On Aug. 5, just outside of Deep Ellum, dozens of volunteers gathered to rescue, sort and distribute enough fresh fruit and produce to provide for hundreds of people facing hunger.
This was accomplished with an all-volunteer force and an effective budget of zero dollars. Again, on Aug. 12, hundreds of boxes of fresh fruits and vegetables were sorted, distributed and, when unusable, composted in the same location.
And again, on Aug. 15, dozens of volunteers gathered at 4DWN Skatepark in South Dallas, where they packaged hundreds of boxes of food to be delivered to homebound individuals and families.
Each of these weekly free food distribution events — the fruit of a budding coalitional effort led by Harvest Project Food Rescue, Dallas for Change and Farmers Assisting Returning Military — provides enough food to feed an average of 800 to 1,000 people.
The Harvest Project was founded in 2014 and is led by co-founder Danae Gutierrez, a DACA recipient who is not afraid to speak up about the struggles in her community.
“Nowadays, so many people belittle immigrants … but they face unique challenges … for example, if you don’t have an ID, you can’t get food from many of the big food banks,” Gutierrez says.
This was a problem Gutierrez wanted to fix, and as a result, The Harvest Project does not require intake forms —- a requirement the North Texas Food Bank only recently received clearance from the USDA to waive due to overwhelming demand and long wait times.
Prior to the beginning of the COVID-19 pandemic, the Harvest Project was already feeding more than 200 people a week, but the economic recession and public health crisis combined with controversy regarding the restrictions many face when they seek help at a traditional food bank created a new sense of urgency around hunger.
Gutierrez has accomplished this by developing a network of food distributors, farmers and volunteers, as well as other local nonprofits and businesses, such as Project la Familia and restaurant Tiki-Loco in Deep Ellum. This is all done with no institutional support; the Harvest Project operates on a shoestring budget.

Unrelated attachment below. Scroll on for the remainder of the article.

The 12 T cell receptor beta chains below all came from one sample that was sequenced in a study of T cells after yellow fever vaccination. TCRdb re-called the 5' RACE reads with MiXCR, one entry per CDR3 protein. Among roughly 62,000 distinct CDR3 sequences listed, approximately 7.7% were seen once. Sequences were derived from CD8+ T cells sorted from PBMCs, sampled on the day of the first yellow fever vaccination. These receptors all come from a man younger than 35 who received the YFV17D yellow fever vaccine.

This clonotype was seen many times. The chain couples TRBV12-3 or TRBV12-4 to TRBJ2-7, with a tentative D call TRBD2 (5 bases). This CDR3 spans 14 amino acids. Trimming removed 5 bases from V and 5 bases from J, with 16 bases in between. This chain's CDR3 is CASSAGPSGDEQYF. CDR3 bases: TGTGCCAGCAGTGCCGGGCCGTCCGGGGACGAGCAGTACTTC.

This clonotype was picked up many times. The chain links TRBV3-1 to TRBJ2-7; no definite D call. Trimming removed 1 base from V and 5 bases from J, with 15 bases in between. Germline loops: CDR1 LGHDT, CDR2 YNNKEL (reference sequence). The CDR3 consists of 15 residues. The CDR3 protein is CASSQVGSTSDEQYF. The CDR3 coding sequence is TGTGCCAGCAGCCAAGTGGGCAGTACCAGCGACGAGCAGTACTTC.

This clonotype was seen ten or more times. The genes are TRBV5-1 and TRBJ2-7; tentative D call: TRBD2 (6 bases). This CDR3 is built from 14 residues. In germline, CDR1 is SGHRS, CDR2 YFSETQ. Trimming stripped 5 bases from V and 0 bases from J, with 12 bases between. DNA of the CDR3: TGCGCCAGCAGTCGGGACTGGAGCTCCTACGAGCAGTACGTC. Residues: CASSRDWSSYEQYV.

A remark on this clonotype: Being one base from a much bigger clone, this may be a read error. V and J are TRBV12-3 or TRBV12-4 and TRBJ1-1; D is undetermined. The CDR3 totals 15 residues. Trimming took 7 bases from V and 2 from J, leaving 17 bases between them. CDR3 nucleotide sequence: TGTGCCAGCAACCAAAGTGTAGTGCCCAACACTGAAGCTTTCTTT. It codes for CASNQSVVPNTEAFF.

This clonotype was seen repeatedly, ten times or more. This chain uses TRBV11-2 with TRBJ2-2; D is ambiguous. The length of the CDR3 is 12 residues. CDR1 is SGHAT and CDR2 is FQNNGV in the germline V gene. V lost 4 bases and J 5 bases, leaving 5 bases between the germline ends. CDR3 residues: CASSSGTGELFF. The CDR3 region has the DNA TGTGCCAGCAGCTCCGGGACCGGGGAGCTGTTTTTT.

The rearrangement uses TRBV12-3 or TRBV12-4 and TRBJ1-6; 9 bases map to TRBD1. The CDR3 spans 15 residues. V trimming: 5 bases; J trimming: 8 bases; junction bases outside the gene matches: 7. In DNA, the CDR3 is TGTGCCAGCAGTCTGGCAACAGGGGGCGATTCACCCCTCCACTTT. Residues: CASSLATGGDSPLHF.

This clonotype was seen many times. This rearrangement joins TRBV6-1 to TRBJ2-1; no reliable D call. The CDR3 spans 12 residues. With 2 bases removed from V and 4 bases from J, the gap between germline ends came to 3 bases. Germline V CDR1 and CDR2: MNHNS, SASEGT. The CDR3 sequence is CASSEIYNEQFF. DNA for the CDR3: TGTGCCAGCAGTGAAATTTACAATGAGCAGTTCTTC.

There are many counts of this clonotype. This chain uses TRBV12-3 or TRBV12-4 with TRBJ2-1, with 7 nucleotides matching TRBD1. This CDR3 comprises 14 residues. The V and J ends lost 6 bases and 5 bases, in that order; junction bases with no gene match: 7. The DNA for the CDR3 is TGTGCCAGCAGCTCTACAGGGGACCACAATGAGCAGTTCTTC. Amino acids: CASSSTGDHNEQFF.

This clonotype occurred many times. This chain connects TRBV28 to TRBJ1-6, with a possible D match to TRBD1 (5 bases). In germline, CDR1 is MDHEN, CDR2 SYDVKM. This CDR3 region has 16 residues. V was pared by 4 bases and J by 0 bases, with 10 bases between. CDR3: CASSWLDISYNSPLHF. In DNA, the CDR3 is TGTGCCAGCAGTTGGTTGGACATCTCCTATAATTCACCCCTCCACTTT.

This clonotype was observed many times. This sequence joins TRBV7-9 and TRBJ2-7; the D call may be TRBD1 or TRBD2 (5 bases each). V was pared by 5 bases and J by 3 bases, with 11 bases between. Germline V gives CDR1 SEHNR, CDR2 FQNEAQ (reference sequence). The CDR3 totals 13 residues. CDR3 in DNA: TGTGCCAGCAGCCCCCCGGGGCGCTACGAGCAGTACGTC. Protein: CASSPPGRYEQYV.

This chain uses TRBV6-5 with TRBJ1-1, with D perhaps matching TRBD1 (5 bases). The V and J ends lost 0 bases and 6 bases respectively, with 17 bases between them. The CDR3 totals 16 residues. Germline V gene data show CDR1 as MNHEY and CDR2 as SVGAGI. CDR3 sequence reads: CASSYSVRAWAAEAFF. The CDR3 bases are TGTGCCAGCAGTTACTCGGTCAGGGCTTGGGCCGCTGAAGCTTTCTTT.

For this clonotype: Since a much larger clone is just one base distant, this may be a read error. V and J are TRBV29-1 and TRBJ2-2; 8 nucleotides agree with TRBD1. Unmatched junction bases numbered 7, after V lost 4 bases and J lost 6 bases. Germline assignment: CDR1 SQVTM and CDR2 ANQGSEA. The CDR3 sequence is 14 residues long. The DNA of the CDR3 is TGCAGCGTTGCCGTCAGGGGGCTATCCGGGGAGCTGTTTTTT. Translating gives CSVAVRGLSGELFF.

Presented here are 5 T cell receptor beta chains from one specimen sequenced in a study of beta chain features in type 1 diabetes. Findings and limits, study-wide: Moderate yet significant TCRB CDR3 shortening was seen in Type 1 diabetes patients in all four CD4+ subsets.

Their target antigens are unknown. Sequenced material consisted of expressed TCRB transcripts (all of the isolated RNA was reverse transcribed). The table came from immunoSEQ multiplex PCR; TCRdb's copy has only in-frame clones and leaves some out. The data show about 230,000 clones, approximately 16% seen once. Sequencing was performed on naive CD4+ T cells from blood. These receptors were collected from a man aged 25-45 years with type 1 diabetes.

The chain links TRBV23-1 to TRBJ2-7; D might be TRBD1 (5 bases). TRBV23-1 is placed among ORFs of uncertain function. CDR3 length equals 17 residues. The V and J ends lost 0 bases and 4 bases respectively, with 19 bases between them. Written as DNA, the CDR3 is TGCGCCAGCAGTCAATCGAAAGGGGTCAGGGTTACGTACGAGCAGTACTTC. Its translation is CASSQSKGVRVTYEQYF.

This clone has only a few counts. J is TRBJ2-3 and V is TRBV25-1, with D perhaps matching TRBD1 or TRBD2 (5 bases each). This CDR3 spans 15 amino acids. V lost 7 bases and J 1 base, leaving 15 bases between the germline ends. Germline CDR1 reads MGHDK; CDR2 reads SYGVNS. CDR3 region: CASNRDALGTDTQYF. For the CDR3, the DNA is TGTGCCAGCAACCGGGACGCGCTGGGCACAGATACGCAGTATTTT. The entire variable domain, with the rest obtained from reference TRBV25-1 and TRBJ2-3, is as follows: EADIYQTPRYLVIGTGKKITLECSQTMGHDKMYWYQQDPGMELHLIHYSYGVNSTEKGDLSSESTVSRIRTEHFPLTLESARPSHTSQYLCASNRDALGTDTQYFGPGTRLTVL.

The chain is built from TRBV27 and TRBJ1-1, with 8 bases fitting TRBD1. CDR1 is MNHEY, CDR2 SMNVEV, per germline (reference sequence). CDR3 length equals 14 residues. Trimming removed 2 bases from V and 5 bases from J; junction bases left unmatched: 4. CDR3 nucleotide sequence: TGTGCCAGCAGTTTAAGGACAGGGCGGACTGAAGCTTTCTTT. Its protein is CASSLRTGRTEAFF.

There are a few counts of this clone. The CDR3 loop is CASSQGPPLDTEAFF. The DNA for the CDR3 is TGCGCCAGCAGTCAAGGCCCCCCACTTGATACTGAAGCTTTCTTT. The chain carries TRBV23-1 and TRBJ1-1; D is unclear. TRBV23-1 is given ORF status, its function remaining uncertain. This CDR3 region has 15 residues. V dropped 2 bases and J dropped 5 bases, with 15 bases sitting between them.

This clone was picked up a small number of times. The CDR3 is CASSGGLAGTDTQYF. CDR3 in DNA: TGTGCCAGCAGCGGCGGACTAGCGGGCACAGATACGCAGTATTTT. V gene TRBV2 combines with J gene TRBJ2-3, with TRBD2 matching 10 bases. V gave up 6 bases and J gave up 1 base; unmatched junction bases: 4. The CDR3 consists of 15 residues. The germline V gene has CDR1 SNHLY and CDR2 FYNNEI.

To better understand how the Harvest Project really works, I volunteered with Dallas for Change, a volunteer organization run by Anthony Lazon, whom I had met while reporting on protests earlier this summer.
Previously profiled by the Dallas Observer, Dallas for Change's focus has been police accountability and supporting the protests, but beyond that, Lazon says it is a vehicle to channel volunteer manpower toward a variety of progressive causes like Harvest Project.
So on Aug. 15, I was among the volunteers who helped help sort, package and compost rescued fruits and vegetables in the morning heat.
The event was run like a well-oiled machine from start to finish. Right on time, at 8:30 a.m., more than a dozen volunteers met a produce truck at 4DWN Skatepark to sort out hundreds of pounds of rescued fruits and vegetables.
Plenty of fresh fruit and water was provided to the volunteers while they worked in the heat. By noon, hundreds of boxes were on their way to homebound families facing food scarcity.
Each box packed by volunteers typically includes enough fresh fruits and vegetables for a family of three to five people for a week. And we are not talking just leftover potatoes, but a bountiful and varied harvest of squash, zucchini, carrots, bananas, oranges and all sorts of leafy greens.